Traveling abroad to work as a WorldTeach volunteer doesn’t mean giving up your hobbies from back home. Liz, a WorldTeach Marshall Islands volunteer, kept up her New Year’s Resolution of running even far from home, and found some unexpected fun and companionship in the process. Read on for her humorous take on the experience.




For several months I started running on the causeway to keep me sane. I decided to run with the goal of training for a half marathon when I get home. Ironically I just read the post in which my new year’s resolution last year was to start running seriously. Better late than never?


While I’ve never enjoyed running per se, I savor the endorphins and relief that follow when the actual running has ceased. So my running is serving the threefold purpose of exercise, a hobby and stress relief. Then I heard there was a cross country fun run in honor of Liberation Day. Now it could serve as patriotism for my host country! (Marshallese 4th of July but replace red white & blue with green, orange and white and drinking and fireworks for relay races and games.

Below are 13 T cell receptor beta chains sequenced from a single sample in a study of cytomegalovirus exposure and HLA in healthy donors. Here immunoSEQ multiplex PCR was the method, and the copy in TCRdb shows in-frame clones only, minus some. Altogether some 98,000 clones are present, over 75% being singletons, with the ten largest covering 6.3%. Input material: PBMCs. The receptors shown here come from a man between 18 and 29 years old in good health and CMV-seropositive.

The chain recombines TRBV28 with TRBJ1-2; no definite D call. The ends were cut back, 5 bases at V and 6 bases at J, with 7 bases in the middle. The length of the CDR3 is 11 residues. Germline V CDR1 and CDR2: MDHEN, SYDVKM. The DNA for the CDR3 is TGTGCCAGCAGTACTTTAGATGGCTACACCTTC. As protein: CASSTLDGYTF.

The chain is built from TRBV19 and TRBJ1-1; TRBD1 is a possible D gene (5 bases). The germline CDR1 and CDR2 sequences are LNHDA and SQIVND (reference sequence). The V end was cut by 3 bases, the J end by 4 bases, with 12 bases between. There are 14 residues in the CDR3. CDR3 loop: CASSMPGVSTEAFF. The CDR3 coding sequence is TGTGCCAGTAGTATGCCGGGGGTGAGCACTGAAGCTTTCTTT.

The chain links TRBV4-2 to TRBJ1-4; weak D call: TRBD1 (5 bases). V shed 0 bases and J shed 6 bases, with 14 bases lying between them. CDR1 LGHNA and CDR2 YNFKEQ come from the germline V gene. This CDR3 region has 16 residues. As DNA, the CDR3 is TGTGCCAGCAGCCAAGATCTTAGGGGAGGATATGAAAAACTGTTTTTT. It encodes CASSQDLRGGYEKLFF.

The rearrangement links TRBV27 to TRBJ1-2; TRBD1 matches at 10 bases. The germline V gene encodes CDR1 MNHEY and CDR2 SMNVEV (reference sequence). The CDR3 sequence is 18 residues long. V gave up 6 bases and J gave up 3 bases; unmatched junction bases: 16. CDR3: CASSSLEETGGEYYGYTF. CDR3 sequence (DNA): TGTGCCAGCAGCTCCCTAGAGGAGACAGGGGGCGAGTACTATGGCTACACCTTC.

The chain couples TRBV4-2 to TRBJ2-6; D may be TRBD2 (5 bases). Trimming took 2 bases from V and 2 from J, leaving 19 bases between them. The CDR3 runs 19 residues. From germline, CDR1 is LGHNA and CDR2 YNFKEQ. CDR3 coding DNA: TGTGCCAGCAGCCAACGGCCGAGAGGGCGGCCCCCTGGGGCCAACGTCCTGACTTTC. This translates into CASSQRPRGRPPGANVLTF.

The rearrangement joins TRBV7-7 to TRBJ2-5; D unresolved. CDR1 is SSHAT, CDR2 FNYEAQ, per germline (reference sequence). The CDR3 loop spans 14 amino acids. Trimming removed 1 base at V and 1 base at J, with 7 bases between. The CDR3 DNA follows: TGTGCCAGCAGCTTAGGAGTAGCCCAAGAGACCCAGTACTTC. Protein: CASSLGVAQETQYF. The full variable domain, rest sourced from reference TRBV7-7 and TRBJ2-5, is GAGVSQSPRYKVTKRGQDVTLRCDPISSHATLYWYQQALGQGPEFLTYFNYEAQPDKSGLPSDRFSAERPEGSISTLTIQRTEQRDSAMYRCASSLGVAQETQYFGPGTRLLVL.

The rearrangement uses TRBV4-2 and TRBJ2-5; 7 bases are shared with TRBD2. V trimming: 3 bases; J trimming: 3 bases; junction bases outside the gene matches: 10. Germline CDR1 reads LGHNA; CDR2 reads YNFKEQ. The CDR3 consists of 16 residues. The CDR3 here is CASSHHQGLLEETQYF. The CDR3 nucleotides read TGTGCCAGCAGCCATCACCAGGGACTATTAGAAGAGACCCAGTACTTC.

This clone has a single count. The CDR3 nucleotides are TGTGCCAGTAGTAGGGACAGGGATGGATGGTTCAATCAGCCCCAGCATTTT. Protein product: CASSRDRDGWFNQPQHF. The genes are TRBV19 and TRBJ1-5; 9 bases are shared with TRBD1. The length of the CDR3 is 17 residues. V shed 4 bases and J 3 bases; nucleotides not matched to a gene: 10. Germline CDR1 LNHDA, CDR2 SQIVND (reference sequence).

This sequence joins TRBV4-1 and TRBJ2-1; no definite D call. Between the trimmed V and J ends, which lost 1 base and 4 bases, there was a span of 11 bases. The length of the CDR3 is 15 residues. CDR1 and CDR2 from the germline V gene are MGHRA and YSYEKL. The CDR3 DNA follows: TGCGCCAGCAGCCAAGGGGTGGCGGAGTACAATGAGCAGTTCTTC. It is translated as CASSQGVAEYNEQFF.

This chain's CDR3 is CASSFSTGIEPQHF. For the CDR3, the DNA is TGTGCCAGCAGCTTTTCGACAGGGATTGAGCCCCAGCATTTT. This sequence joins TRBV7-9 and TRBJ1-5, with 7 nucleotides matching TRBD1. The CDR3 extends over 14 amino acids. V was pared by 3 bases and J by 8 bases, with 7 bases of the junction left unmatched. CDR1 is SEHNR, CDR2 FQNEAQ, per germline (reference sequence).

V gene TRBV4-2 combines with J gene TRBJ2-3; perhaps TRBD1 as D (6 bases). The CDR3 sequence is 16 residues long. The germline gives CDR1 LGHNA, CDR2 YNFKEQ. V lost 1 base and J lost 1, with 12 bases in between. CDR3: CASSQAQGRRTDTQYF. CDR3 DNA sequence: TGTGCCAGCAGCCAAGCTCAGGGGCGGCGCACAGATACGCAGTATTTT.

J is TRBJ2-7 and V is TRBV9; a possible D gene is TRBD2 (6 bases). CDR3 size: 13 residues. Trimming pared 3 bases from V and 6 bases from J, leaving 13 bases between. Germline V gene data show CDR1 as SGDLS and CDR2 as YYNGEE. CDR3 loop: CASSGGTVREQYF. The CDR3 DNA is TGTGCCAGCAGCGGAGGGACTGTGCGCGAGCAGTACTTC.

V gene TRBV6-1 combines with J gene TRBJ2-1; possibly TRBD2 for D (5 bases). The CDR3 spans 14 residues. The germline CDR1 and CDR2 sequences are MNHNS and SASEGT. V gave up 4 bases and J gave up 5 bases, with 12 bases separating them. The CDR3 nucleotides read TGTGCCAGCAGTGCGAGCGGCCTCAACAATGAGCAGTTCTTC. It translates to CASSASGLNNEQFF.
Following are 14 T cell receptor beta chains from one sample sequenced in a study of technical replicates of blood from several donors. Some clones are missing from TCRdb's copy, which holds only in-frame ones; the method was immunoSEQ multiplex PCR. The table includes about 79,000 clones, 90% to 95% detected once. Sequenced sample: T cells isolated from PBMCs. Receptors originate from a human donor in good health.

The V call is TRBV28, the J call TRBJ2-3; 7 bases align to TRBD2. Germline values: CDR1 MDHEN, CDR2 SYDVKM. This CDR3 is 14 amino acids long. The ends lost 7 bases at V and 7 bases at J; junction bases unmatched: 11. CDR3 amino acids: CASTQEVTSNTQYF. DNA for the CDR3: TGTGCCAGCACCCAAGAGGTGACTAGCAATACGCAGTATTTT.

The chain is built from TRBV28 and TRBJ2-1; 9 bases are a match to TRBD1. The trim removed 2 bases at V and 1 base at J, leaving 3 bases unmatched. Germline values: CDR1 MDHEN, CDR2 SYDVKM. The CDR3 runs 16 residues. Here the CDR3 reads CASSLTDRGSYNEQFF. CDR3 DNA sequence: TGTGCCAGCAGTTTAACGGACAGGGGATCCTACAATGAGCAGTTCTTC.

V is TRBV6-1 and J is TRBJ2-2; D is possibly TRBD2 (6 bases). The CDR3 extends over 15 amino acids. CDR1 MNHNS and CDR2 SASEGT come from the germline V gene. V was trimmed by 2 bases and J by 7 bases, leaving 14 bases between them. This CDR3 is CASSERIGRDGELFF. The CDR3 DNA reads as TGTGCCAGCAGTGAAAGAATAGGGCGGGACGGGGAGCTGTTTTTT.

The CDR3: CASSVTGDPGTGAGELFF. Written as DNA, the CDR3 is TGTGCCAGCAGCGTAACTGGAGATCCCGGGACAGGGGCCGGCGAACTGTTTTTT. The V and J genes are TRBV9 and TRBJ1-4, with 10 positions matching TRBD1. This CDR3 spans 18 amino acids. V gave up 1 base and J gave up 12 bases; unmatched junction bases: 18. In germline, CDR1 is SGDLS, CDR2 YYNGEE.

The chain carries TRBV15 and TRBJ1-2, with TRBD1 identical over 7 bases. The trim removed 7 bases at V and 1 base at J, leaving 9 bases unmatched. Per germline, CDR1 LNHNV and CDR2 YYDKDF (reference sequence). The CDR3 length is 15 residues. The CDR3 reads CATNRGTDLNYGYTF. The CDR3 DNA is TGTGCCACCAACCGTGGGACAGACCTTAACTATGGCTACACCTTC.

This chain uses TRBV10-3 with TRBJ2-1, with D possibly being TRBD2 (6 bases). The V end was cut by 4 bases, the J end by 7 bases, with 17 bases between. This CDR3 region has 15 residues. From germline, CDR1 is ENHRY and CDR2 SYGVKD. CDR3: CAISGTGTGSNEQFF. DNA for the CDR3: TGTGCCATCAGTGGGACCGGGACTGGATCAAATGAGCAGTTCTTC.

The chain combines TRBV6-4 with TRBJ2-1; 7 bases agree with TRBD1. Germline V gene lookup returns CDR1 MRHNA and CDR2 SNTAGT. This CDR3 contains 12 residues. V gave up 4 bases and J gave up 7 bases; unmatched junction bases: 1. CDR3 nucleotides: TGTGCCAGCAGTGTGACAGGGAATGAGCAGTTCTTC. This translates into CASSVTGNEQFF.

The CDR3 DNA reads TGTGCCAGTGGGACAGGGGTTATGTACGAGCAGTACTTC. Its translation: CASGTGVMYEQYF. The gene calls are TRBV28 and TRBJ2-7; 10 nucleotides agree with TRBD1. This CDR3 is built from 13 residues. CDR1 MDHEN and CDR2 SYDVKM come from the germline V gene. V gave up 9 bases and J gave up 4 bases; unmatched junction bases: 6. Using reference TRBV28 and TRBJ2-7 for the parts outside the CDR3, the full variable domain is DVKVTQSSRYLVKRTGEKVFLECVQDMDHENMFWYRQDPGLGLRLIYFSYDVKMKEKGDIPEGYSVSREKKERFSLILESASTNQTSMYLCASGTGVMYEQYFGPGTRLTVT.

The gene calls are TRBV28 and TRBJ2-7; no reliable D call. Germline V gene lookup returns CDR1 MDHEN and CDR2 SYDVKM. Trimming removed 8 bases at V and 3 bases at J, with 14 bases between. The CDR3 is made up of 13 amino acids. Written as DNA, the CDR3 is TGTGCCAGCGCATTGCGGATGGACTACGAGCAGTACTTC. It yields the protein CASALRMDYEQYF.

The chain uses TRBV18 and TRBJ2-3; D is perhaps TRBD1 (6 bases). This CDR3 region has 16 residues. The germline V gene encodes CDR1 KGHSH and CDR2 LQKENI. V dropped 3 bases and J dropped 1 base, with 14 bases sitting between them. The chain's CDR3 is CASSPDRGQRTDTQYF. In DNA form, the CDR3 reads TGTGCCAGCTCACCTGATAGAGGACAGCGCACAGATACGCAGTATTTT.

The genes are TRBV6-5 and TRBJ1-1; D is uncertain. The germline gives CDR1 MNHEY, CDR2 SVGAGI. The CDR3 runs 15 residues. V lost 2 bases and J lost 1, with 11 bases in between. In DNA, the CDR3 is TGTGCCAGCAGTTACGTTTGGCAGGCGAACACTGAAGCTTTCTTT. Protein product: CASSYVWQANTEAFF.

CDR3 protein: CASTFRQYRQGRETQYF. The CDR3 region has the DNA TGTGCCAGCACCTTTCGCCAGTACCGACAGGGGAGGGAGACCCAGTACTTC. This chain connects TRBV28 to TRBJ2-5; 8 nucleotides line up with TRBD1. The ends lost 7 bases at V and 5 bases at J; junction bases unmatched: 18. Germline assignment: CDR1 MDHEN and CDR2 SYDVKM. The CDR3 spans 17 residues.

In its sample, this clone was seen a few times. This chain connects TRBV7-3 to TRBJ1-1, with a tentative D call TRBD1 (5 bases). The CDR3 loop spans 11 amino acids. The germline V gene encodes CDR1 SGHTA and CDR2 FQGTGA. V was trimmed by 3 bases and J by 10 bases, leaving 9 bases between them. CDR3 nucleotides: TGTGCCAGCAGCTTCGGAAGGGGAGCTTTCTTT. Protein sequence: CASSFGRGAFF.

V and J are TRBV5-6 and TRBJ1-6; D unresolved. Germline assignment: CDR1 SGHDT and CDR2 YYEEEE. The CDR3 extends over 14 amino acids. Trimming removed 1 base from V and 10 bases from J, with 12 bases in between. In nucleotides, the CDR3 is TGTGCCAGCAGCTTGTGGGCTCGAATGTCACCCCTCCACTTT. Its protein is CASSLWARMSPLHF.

So I signed up [hypothetically of course since the idea of preparing a list of names before an event here is absurd] to have a tangible goal to work towards…sort of a half/half marathon at around 6 miles. The race would start on Guegeegue and end on Ebeye, about six miles on the increasingly damaged causeway.